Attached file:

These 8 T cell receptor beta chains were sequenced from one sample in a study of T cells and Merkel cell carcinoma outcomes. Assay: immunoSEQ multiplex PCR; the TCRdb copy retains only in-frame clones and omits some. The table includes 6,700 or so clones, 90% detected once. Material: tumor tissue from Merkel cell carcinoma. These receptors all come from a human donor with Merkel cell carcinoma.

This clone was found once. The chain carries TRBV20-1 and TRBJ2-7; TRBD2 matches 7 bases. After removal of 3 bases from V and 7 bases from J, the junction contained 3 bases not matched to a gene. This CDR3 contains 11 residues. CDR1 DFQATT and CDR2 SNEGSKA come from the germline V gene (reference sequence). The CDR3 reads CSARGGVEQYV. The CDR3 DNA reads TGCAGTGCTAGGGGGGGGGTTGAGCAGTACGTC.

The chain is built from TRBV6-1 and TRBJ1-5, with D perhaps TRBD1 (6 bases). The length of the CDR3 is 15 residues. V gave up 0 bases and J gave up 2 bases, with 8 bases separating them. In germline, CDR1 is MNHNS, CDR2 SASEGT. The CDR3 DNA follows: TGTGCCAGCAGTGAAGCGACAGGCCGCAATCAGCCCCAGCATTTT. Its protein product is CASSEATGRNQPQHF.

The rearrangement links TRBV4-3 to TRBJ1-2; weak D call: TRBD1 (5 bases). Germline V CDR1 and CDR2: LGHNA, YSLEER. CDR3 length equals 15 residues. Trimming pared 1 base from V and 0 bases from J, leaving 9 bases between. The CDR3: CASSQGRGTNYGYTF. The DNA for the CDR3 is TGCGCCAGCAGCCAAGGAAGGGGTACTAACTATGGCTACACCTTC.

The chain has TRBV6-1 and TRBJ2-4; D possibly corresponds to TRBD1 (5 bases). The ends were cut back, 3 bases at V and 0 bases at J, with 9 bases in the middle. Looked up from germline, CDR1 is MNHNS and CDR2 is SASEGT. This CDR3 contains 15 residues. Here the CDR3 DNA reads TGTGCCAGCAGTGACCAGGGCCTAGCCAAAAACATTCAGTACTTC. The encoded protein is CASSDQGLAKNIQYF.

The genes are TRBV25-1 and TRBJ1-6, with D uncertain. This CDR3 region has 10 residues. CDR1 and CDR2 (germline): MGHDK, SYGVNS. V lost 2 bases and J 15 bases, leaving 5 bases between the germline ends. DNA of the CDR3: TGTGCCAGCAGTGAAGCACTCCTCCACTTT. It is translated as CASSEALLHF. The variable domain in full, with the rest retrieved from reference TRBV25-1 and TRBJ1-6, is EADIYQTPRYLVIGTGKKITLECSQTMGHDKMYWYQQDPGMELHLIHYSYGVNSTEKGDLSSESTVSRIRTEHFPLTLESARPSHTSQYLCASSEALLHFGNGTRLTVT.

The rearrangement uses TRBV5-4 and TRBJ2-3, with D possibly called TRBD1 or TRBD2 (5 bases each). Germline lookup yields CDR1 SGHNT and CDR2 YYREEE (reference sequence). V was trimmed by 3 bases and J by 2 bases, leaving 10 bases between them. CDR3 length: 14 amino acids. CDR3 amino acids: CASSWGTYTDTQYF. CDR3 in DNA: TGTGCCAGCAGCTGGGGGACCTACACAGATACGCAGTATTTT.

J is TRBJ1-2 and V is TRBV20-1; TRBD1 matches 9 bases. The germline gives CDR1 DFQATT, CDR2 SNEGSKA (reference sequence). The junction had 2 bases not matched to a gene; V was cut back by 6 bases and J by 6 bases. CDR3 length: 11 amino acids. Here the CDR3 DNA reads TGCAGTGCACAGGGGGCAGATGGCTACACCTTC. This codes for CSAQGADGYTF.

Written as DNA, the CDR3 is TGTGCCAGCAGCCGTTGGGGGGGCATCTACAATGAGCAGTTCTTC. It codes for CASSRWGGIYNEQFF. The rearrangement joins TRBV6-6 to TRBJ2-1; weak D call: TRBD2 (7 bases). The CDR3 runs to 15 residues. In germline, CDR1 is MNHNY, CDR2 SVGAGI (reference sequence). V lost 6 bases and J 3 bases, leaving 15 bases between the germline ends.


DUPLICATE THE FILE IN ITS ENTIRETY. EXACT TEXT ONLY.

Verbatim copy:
These 8 T cell receptor beta chains were sequenced from one sample in a study of T cells and Merkel cell carcinoma outcomes. Assay: immunoSEQ multiplex PCR; the TCRdb copy retains only in-frame clones and omits some. The table includes 6,700 or so clones, 90% detected once. Material: tumor tissue from Merkel cell carcinoma. These receptors all come from a human donor with Merkel cell carcinoma.

This clone was found once. The chain carries TRBV20-1 and TRBJ2-7; TRBD2 matches 7 bases. After removal of 3 bases from V and 7 bases from J, the junction contained 3 bases not matched to a gene. This CDR3 contains 11 residues. CDR1 DFQATT and CDR2 SNEGSKA come from the germline V gene (reference sequence). The CDR3 reads CSARGGVEQYV. The CDR3 DNA reads TGCAGTGCTAGGGGGGGGGTTGAGCAGTACGTC.

The chain is built from TRBV6-1 and TRBJ1-5, with D perhaps TRBD1 (6 bases). The length of the CDR3 is 15 residues. V gave up 0 bases and J gave up 2 bases, with 8 bases separating them. In germline, CDR1 is MNHNS, CDR2 SASEGT. The CDR3 DNA follows: TGTGCCAGCAGTGAAGCGACAGGCCGCAATCAGCCCCAGCATTTT. Its protein product is CASSEATGRNQPQHF.

The rearrangement links TRBV4-3 to TRBJ1-2; weak D call: TRBD1 (5 bases). Germline V CDR1 and CDR2: LGHNA, YSLEER. CDR3 length equals 15 residues. Trimming pared 1 base from V and 0 bases from J, leaving 9 bases between. The CDR3: CASSQGRGTNYGYTF. The DNA for the CDR3 is TGCGCCAGCAGCCAAGGAAGGGGTACTAACTATGGCTACACCTTC.

The chain has TRBV6-1 and TRBJ2-4; D possibly corresponds to TRBD1 (5 bases). The ends were cut back, 3 bases at V and 0 bases at J, with 9 bases in the middle. Looked up from germline, CDR1 is MNHNS and CDR2 is SASEGT. This CDR3 contains 15 residues. Here the CDR3 DNA reads TGTGCCAGCAGTGACCAGGGCCTAGCCAAAAACATTCAGTACTTC. The encoded protein is CASSDQGLAKNIQYF.

The genes are TRBV25-1 and TRBJ1-6, with D uncertain. This CDR3 region has 10 residues. CDR1 and CDR2 (germline): MGHDK, SYGVNS. V lost 2 bases and J 15 bases, leaving 5 bases between the germline ends. DNA of the CDR3: TGTGCCAGCAGTGAAGCACTCCTCCACTTT. It is translated as CASSEALLHF. The variable domain in full, with the rest retrieved from reference TRBV25-1 and TRBJ1-6, is EADIYQTPRYLVIGTGKKITLECSQTMGHDKMYWYQQDPGMELHLIHYSYGVNSTEKGDLSSESTVSRIRTEHFPLTLESARPSHTSQYLCASSEALLHFGNGTRLTVT.

The rearrangement uses TRBV5-4 and TRBJ2-3, with D possibly called TRBD1 or TRBD2 (5 bases each). Germline lookup yields CDR1 SGHNT and CDR2 YYREEE (reference sequence). V was trimmed by 3 bases and J by 2 bases, leaving 10 bases between them. CDR3 length: 14 amino acids. CDR3 amino acids: CASSWGTYTDTQYF. CDR3 in DNA: TGTGCCAGCAGCTGGGGGACCTACACAGATACGCAGTATTTT.

J is TRBJ1-2 and V is TRBV20-1; TRBD1 matches 9 bases. The germline gives CDR1 DFQATT, CDR2 SNEGSKA (reference sequence). The junction had 2 bases not matched to a gene; V was cut back by 6 bases and J by 6 bases. CDR3 length: 11 amino acids. Here the CDR3 DNA reads TGCAGTGCACAGGGGGCAGATGGCTACACCTTC. This codes for CSAQGADGYTF.

Written as DNA, the CDR3 is TGTGCCAGCAGCCGTTGGGGGGGCATCTACAATGAGCAGTTCTTC. It codes for CASSRWGGIYNEQFF. The rearrangement joins TRBV6-6 to TRBJ2-1; weak D call: TRBD2 (7 bases). The CDR3 runs to 15 residues. In germline, CDR1 is MNHNY, CDR2 SVGAGI (reference sequence). V lost 6 bases and J 3 bases, leaving 15 bases between the germline ends.